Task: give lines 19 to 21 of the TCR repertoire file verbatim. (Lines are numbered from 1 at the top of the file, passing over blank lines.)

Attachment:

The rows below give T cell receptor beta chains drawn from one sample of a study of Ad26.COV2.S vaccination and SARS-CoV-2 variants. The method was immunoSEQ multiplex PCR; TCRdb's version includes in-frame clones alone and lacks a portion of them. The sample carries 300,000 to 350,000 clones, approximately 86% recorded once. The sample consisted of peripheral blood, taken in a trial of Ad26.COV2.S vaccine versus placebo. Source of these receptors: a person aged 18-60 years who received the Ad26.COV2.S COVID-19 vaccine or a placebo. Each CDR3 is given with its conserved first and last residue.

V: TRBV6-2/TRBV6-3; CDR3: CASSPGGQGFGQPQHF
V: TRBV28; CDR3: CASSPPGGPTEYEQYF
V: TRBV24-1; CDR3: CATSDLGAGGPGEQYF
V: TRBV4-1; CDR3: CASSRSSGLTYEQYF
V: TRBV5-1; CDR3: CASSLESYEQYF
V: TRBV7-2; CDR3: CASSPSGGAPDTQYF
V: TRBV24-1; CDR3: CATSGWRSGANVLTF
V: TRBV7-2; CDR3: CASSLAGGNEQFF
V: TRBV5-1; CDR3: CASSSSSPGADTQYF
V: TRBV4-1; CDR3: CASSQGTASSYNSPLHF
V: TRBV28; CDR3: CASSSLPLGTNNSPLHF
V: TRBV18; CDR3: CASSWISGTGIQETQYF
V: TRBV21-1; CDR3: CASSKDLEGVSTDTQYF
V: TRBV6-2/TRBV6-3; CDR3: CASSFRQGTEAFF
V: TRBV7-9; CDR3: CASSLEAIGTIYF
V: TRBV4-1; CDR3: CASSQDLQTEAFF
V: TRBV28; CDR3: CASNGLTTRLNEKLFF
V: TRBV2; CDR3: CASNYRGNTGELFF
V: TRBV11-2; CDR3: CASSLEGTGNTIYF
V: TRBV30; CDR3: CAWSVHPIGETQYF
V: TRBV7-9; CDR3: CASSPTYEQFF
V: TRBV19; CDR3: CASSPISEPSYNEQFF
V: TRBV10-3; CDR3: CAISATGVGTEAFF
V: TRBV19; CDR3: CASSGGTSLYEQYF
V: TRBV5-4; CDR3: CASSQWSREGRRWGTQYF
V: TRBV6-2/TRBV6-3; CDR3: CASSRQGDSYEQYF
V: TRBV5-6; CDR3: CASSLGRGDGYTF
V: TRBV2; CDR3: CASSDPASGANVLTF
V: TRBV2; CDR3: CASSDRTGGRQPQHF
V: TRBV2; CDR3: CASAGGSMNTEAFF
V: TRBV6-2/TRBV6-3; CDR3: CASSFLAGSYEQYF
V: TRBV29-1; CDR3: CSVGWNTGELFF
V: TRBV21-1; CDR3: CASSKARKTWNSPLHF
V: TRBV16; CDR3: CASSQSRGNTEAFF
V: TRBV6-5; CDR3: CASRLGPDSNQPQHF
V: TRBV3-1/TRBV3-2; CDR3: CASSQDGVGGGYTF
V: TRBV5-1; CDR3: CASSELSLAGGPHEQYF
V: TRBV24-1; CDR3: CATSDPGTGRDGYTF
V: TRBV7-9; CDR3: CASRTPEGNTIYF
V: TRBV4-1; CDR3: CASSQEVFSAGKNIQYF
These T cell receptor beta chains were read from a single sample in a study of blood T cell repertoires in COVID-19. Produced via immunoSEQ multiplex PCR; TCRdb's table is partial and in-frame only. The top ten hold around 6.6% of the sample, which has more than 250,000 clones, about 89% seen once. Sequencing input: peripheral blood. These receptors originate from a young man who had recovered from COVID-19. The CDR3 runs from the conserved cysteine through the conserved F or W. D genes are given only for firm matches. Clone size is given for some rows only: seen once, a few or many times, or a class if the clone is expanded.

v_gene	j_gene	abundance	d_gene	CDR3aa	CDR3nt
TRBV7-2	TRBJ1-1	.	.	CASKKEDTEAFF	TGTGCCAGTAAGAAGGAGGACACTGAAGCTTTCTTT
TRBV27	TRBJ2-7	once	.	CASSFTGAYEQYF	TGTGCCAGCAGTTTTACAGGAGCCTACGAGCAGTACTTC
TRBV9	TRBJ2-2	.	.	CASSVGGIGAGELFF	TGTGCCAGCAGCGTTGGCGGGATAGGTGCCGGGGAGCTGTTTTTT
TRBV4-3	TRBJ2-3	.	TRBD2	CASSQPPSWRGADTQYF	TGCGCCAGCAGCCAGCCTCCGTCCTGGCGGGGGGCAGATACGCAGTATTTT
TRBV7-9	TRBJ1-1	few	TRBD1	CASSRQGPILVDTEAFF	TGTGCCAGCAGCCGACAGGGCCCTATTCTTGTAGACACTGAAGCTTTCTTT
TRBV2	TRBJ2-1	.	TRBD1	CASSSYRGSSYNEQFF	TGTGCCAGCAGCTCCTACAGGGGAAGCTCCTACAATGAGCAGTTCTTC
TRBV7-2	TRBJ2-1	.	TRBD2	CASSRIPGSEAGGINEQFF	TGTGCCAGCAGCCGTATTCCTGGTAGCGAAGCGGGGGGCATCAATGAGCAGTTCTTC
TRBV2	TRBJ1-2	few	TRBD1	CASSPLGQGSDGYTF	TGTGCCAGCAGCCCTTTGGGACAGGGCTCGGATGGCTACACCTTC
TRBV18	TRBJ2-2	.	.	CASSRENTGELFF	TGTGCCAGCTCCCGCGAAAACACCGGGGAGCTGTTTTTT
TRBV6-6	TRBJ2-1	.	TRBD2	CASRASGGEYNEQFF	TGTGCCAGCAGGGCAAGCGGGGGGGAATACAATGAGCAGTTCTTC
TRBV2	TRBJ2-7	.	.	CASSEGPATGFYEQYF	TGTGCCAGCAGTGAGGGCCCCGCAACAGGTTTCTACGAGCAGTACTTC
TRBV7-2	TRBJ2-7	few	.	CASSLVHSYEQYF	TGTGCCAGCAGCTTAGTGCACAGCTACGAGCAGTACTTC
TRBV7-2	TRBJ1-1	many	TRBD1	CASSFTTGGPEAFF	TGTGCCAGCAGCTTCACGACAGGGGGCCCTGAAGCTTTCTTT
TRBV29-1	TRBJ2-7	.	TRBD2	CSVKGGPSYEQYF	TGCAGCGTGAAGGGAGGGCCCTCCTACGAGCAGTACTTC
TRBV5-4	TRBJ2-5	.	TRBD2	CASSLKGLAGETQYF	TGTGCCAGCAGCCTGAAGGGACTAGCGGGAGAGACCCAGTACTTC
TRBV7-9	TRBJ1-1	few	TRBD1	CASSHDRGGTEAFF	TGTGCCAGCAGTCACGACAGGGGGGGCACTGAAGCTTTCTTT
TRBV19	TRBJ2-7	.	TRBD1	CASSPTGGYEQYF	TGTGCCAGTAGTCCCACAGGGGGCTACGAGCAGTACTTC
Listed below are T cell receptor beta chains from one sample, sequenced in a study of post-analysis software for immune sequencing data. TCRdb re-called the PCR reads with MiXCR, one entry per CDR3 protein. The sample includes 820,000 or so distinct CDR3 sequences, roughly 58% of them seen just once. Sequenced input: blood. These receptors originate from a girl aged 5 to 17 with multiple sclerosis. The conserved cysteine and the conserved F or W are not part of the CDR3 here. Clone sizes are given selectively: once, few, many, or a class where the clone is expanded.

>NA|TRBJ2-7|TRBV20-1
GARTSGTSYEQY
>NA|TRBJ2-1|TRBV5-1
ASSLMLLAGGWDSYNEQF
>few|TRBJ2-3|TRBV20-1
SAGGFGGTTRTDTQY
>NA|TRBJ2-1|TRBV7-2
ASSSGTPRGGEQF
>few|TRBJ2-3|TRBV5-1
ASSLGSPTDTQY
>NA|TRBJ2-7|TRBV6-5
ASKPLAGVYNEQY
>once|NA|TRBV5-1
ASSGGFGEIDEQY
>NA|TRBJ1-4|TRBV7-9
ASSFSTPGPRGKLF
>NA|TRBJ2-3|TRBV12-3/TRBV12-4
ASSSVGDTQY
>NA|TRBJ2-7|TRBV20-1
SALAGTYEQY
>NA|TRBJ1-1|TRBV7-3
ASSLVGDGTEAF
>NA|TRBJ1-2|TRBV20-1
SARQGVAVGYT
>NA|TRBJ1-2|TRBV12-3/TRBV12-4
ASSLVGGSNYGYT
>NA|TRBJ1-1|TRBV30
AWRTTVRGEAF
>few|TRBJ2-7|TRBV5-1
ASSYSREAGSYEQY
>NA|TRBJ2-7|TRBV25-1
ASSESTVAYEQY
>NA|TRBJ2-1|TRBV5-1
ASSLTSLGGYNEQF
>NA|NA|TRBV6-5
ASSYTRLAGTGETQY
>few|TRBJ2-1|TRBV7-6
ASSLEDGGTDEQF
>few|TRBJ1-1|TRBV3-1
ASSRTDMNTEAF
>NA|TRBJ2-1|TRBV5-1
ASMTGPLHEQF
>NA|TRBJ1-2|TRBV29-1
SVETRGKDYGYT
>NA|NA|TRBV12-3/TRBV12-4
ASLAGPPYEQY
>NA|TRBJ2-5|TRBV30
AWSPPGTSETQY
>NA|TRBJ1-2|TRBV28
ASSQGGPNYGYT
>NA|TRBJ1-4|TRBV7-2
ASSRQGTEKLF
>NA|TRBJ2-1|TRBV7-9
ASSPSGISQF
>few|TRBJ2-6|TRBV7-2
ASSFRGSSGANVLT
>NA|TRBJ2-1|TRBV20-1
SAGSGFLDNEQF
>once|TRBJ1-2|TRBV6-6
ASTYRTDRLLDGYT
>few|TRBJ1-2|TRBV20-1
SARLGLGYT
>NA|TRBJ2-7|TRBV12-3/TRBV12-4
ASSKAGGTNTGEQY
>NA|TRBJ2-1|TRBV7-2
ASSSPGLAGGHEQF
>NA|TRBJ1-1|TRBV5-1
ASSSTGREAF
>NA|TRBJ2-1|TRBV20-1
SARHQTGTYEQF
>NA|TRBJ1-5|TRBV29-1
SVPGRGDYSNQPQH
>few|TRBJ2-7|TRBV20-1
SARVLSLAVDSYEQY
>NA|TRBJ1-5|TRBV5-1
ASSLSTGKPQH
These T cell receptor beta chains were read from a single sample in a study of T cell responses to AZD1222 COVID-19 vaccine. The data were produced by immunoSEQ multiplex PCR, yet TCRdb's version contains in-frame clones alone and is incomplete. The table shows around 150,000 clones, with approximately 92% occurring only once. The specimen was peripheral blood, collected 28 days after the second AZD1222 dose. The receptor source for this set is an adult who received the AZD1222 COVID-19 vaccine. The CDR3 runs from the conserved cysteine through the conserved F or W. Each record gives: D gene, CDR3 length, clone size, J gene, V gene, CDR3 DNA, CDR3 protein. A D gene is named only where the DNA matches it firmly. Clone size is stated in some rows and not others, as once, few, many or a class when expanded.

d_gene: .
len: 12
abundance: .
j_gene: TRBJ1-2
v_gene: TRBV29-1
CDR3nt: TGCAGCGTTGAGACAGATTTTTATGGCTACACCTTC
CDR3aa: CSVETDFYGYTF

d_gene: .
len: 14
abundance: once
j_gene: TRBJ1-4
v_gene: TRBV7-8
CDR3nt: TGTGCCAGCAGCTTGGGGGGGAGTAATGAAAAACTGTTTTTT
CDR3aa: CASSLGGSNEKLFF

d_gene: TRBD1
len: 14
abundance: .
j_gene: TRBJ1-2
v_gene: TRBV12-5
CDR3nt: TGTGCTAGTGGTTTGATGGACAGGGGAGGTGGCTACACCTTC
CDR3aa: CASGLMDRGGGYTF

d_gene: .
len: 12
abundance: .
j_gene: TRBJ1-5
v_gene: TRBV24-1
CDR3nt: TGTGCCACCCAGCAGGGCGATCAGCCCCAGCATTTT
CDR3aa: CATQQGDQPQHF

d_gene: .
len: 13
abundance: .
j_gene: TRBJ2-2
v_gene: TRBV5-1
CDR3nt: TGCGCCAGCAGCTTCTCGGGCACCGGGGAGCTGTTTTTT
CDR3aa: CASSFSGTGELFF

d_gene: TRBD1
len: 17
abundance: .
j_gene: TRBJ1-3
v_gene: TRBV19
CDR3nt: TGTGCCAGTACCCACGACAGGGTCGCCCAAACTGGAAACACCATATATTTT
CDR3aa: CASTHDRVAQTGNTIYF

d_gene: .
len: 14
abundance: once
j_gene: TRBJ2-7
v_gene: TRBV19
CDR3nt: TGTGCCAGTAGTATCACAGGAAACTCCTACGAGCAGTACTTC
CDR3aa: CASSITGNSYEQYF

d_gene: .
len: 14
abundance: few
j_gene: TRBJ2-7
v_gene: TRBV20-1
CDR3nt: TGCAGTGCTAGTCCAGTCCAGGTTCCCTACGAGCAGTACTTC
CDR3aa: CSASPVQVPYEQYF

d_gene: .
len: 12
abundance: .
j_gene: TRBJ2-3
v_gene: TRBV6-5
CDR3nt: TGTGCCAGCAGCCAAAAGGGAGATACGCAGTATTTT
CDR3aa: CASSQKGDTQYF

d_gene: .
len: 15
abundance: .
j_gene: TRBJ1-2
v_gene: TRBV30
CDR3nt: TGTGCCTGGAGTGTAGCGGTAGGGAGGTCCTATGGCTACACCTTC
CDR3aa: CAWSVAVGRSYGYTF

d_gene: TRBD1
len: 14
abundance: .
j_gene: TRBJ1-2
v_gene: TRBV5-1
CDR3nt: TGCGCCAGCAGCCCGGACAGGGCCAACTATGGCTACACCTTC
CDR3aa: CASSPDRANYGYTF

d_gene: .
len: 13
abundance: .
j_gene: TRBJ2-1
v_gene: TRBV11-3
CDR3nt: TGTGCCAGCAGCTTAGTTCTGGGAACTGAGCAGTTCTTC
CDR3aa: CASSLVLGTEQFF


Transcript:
V: TRBV2; CDR3: CASNYRGNTGELFF
V: TRBV11-2; CDR3: CASSLEGTGNTIYF
V: TRBV30; CDR3: CAWSVHPIGETQYF